The strength of a successful Contingent Workforce Program begins at the foundation. When incepting a Contingent Workforce Program, be sure to establish communication guidelines and expectations to develop a strong relationship with your client sponsor and executives. Once the program is in place it is critically important to engage in frequent and ongoing interactions with your stakeholders. Often a Contingent Workforce Program may be a new initiative for your users. Anything you can do to increase their reliance and confidence in your program will provide significant satisfaction and long-term results and show the value of a program at defined intervals. While some organizations address this through the formalized governance committee, this does not always work for every organization. Instead, sharing the benefits received through the program with your stakeholders such as reduced time to fill, savings metrics, and the number of candidates brought on in a specified time period will provide them with the satisfaction of their decision to support the program. You can do this by creating an intranet page with a few high-level statistics on the program while also publishing the policies and procedures. Every effort put in to establish a successful program will show a significant return value.
Equally important to a strong Contingent Workforce Program is to establish controls from the outset of the program. Identifying financials in the rate card and or markup for staff augmentation roles will set parameters for benchmarking and the ability to show cost savings throughout the maturity of the program. Take the time during the discovery phase to discuss the review and decide upon the right parameters for the most successful program. Identifying candidate submission SLAs will allow you better adherence and compliance from your suppliers throughout the duration of the program. Providing the rules of engagement for a program at the outset limits issues throughout the program.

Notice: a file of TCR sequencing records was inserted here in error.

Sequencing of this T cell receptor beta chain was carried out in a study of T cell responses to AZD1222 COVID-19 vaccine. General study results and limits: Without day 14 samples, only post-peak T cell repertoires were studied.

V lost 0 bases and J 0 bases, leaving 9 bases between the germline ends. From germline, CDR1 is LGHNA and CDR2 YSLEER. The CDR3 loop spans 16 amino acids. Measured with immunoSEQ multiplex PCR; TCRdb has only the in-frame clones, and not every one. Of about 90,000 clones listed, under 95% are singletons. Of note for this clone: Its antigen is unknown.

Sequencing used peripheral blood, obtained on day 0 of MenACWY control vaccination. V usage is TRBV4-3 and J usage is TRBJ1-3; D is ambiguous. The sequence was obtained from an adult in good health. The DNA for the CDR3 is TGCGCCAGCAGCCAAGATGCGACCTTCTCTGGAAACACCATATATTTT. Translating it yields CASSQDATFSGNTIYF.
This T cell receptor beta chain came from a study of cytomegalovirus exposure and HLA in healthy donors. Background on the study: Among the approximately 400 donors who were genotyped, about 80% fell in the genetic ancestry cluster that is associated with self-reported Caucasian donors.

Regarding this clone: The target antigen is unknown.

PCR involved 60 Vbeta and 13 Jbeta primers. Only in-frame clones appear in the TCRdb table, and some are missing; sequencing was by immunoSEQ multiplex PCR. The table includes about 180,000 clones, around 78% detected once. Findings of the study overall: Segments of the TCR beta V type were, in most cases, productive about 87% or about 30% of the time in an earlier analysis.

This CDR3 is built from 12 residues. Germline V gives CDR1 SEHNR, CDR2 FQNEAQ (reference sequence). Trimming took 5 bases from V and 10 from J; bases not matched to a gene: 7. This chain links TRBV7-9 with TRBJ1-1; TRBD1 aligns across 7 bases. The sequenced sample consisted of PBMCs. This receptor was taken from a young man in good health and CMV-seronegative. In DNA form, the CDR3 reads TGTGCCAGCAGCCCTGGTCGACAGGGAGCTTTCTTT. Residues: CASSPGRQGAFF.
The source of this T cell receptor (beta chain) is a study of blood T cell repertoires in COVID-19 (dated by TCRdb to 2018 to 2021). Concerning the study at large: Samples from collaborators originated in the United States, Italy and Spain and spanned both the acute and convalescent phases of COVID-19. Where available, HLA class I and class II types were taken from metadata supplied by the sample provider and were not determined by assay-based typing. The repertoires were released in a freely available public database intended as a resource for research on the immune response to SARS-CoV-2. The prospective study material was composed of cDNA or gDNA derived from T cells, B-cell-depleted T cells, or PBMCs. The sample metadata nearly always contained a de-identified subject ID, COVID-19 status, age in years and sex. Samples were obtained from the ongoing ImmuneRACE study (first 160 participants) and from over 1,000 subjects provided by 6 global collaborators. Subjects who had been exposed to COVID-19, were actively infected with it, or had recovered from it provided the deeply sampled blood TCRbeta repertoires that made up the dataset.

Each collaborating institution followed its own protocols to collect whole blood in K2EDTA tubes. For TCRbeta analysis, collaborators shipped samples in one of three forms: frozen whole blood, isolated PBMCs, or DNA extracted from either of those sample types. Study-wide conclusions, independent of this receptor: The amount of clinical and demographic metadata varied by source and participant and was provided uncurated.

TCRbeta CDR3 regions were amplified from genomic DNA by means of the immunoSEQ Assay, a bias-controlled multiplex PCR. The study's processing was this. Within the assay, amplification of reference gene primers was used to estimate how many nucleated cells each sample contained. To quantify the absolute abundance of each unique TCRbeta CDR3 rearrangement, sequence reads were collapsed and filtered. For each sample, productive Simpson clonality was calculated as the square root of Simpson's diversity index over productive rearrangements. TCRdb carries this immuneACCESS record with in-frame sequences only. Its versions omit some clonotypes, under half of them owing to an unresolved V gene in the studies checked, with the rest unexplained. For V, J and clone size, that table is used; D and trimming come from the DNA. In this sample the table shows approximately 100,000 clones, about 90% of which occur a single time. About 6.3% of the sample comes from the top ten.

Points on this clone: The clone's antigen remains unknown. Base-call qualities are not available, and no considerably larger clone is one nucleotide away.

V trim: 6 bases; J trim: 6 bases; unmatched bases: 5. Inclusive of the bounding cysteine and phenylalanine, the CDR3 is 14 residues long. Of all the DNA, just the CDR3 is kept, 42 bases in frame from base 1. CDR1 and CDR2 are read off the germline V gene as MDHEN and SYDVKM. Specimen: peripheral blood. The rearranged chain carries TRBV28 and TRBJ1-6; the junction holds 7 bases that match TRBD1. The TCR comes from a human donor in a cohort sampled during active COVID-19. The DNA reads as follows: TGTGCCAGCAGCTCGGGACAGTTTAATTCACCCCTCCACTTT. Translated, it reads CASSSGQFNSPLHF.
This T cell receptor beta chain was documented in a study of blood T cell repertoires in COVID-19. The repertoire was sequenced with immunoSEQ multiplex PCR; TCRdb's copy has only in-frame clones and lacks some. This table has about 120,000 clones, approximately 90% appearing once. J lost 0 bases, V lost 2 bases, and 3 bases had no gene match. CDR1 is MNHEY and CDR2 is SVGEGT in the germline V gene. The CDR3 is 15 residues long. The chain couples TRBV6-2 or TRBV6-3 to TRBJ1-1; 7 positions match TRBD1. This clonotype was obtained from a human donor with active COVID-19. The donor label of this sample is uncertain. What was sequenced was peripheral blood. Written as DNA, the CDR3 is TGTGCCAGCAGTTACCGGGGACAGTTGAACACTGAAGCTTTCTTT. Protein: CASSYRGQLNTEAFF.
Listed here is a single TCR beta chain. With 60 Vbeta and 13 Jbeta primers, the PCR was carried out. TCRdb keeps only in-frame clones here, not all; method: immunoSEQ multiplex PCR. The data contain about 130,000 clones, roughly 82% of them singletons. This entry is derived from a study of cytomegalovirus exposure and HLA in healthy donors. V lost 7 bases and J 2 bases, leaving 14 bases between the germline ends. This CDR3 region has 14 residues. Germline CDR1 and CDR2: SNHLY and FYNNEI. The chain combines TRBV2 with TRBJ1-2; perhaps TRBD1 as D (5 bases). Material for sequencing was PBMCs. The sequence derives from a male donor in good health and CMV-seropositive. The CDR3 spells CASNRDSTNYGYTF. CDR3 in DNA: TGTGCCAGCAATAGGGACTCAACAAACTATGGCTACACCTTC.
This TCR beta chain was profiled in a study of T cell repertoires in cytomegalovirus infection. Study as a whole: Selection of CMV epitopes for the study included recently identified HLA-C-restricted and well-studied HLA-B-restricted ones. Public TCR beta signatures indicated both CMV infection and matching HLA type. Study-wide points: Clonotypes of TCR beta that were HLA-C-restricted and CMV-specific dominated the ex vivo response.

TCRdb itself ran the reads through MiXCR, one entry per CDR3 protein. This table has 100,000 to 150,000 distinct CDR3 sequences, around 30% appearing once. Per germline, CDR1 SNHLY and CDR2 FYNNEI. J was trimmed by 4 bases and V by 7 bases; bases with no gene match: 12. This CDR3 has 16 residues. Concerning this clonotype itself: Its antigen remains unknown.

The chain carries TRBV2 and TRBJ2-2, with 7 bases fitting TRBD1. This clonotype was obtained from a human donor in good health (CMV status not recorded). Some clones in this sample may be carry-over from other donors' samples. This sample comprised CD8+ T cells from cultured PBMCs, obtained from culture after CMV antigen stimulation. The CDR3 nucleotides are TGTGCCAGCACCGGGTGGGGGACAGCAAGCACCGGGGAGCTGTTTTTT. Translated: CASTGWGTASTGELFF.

Compliance & Classification:
Critically important to a thriving program is to establish appropriate compliance guidelines and adhere and hold all suppliers and clients accountable. With all components, it is important to set clear objectives and then manage all parties to adhere. IC worker misclassification is a current and serious challenge for a number of companies. Establishing a validation for appropriate classifications can mitigate risk and limit exposure. It will afford a successful program the opportunity to fill positions appropriately with correctly identified candidates be they staff augmentation or SOW needs. Other areas of critical compliance include requiring vendors to align to a background check and drug screening policies as well as utilizing functionality within the vendor management systems will help make efficient work out of tacking this critical component for an organization.
In summation, being methodical when aligning all components will make for a contingent workforce program that supports all of your stakeholders, is able to scale and grow with your organization, and ensures your partners are able to efficiently support your company. Tracz Consulting is committed to simplifying modern workforce solutions for our clients and partners, should you need any assistance please schedule a consultation or contact us.
This blog was created through collaboration with Karen Bruns.